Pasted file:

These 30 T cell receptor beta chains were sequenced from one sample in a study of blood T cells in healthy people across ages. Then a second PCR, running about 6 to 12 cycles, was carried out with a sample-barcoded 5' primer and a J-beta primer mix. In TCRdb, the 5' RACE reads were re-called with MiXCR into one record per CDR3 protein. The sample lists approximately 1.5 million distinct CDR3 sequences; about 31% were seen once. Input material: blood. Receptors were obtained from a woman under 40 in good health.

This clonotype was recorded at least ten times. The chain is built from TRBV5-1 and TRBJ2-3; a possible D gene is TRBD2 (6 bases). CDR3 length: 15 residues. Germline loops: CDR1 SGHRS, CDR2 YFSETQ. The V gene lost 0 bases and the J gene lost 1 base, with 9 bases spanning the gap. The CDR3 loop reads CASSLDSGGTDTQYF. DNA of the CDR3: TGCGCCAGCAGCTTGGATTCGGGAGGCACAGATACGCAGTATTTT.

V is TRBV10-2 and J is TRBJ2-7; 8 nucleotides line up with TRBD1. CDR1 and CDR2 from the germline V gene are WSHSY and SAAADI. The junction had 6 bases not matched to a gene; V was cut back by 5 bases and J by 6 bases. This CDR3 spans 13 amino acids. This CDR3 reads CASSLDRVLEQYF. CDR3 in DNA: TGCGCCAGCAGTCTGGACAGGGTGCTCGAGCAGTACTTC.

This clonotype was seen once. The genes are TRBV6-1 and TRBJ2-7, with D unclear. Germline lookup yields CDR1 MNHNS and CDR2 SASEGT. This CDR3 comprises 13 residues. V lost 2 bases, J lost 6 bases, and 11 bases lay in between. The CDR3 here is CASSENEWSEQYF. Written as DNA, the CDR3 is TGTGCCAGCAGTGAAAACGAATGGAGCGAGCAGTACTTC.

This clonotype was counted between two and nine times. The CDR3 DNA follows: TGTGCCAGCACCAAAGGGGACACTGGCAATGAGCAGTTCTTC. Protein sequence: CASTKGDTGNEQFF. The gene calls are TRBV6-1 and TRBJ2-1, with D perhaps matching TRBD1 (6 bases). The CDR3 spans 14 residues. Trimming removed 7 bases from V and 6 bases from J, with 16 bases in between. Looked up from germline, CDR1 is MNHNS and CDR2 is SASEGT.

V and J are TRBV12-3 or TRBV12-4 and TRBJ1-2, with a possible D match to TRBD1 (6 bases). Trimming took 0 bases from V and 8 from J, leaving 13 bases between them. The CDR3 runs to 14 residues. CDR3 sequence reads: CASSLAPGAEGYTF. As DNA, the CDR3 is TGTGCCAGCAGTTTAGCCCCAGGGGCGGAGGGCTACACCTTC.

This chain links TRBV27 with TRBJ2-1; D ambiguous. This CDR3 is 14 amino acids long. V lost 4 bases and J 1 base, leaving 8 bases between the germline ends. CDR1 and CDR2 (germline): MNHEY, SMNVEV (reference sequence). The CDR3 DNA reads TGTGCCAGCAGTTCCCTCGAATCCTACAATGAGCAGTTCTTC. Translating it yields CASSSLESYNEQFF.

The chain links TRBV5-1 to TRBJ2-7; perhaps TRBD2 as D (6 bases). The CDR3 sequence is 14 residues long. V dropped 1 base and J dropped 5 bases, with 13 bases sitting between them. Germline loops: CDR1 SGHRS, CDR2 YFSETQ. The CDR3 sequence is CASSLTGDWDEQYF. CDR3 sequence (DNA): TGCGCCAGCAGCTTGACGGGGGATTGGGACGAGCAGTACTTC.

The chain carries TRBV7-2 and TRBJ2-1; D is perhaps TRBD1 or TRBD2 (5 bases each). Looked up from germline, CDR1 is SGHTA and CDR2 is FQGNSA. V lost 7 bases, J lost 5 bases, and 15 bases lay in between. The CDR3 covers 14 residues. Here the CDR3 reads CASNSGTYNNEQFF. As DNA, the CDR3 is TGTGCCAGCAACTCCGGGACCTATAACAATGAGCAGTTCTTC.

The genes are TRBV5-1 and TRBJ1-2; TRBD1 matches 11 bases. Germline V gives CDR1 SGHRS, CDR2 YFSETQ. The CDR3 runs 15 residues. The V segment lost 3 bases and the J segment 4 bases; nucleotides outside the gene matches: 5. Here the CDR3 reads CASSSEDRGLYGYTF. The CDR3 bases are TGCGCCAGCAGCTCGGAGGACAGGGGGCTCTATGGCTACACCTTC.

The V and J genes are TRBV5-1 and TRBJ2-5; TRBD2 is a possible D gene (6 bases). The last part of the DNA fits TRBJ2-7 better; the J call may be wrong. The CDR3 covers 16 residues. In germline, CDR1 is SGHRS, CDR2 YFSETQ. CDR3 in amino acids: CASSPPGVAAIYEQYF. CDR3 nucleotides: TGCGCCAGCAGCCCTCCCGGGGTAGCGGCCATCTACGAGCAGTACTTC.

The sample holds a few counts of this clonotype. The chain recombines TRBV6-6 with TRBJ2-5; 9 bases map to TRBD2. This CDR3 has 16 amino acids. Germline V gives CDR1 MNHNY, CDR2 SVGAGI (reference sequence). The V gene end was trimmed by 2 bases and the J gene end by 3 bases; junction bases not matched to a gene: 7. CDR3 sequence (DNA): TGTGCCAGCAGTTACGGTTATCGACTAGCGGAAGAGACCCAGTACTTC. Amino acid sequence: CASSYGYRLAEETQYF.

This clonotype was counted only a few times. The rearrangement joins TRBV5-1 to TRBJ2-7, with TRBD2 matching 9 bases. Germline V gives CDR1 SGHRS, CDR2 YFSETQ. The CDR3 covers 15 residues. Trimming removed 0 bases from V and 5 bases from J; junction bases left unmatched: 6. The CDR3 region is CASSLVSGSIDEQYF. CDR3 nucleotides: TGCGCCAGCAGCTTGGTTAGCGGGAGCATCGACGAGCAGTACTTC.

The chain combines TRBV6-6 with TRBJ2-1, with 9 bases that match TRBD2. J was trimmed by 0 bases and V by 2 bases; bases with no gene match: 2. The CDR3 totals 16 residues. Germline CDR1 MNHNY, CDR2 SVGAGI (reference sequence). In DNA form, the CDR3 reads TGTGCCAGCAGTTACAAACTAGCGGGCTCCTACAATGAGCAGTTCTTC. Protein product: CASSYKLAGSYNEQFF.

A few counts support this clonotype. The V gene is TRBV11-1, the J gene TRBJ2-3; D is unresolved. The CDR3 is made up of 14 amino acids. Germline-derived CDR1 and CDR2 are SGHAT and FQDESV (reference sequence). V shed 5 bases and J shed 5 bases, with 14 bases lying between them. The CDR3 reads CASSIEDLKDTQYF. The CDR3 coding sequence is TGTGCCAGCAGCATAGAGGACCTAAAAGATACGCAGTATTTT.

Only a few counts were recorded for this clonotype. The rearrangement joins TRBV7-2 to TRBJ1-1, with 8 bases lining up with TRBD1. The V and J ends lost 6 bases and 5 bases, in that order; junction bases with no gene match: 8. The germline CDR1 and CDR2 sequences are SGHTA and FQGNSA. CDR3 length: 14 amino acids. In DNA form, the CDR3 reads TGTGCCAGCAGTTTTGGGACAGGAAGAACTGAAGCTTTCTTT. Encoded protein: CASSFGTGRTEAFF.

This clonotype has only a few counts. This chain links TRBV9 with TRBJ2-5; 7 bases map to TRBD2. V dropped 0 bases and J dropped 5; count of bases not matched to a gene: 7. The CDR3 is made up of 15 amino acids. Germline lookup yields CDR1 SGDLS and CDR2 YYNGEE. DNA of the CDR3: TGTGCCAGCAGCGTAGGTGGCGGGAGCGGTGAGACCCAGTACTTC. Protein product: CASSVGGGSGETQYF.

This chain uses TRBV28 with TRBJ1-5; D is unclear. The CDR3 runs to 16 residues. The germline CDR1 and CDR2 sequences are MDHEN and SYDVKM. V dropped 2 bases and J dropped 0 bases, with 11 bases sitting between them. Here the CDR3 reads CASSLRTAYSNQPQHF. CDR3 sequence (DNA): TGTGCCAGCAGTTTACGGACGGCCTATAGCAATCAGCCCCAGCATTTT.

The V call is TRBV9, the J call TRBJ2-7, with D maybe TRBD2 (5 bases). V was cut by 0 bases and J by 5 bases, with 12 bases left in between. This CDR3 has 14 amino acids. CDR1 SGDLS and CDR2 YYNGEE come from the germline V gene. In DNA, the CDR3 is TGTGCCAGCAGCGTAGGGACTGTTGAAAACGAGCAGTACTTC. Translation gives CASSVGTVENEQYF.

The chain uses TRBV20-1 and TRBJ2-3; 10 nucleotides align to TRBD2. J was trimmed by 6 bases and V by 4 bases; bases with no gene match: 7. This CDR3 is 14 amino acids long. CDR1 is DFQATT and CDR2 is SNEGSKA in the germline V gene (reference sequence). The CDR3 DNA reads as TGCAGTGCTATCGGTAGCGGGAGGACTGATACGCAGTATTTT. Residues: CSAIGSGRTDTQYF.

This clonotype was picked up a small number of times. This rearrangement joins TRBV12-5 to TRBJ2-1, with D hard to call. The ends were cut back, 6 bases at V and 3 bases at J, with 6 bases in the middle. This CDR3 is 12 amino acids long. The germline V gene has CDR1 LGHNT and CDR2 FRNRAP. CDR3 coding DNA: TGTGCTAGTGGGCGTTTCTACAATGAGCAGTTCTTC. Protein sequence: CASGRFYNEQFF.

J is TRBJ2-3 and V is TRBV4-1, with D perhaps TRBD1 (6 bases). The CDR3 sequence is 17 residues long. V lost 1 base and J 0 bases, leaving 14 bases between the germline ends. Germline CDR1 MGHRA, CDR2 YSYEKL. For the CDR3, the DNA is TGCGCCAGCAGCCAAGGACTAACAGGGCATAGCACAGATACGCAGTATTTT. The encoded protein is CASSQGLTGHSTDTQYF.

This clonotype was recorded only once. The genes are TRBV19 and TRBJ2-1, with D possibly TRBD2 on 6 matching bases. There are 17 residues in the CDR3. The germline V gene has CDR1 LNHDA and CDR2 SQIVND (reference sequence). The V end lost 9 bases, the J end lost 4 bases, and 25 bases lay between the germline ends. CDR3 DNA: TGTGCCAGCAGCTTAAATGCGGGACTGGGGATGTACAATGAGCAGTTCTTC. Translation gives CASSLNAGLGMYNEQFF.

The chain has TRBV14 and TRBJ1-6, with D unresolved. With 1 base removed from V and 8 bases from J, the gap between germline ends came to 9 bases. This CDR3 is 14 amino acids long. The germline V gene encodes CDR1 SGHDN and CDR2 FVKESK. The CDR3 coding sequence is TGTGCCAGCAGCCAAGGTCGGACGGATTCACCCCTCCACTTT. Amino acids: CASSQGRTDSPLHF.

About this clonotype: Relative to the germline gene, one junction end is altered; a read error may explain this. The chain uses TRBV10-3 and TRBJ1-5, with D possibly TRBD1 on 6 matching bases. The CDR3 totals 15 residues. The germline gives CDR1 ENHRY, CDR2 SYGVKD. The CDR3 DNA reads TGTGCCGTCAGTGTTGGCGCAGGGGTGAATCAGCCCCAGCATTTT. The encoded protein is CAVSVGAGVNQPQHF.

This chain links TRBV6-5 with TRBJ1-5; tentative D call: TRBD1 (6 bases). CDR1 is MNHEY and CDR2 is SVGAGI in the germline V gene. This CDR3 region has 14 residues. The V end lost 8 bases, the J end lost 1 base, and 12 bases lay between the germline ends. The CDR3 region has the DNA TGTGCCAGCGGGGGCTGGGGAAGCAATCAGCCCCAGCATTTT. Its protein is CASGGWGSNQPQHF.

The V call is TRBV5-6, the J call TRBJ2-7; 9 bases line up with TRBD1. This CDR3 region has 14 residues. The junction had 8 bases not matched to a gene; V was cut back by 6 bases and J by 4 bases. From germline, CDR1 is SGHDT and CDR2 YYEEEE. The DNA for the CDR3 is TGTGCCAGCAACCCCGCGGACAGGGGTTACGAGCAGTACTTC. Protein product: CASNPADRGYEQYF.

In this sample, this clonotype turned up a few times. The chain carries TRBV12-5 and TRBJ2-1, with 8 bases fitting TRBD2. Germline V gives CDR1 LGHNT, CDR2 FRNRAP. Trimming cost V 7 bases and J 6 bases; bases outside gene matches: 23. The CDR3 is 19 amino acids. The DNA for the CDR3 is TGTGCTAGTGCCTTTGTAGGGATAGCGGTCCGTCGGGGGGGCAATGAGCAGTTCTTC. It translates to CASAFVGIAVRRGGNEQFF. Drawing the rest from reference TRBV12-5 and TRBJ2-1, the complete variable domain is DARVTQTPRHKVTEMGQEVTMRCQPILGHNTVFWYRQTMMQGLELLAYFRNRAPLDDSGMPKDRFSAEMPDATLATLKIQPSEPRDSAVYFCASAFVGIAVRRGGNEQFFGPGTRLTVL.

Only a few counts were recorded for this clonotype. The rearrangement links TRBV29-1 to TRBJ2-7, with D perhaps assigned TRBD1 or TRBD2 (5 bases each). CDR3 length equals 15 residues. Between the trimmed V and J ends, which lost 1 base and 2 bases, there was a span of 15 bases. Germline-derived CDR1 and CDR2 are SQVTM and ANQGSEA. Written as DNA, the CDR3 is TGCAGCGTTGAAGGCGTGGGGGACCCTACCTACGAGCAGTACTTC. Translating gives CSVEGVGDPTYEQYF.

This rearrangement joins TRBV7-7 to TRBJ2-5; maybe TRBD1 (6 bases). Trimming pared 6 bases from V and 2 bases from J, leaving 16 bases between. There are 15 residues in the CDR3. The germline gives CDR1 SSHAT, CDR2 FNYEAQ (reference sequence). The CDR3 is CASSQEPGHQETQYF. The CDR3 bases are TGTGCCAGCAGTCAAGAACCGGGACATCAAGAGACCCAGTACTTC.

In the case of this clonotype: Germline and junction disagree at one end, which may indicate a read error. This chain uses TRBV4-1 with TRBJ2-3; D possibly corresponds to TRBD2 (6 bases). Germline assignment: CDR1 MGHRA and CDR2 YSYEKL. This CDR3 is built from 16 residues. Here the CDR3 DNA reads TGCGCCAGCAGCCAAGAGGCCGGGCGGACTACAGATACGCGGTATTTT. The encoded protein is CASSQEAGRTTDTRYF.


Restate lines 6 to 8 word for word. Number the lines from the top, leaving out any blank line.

V and J are TRBV12-3 or TRBV12-4 and TRBJ1-2, with a possible D match to TRBD1 (6 bases). Trimming took 0 bases from V and 8 from J, leaving 13 bases between them. The CDR3 runs to 14 residues. CDR3 sequence reads: CASSLAPGAEGYTF. As DNA, the CDR3 is TGTGCCAGCAGTTTAGCCCCAGGGGCGGAGGGCTACACCTTC.

This chain links TRBV27 with TRBJ2-1; D ambiguous. This CDR3 is 14 amino acids long. V lost 4 bases and J 1 base, leaving 8 bases between the germline ends. CDR1 and CDR2 (germline): MNHEY, SMNVEV (reference sequence). The CDR3 DNA reads TGTGCCAGCAGTTCCCTCGAATCCTACAATGAGCAGTTCTTC. Translating it yields CASSSLESYNEQFF.

The chain links TRBV5-1 to TRBJ2-7; perhaps TRBD2 as D (6 bases). The CDR3 sequence is 14 residues long. V dropped 1 base and J dropped 5 bases, with 13 bases sitting between them. Germline loops: CDR1 SGHRS, CDR2 YFSETQ. The CDR3 sequence is CASSLTGDWDEQYF. CDR3 sequence (DNA): TGCGCCAGCAGCTTGACGGGGGATTGGGACGAGCAGTACTTC.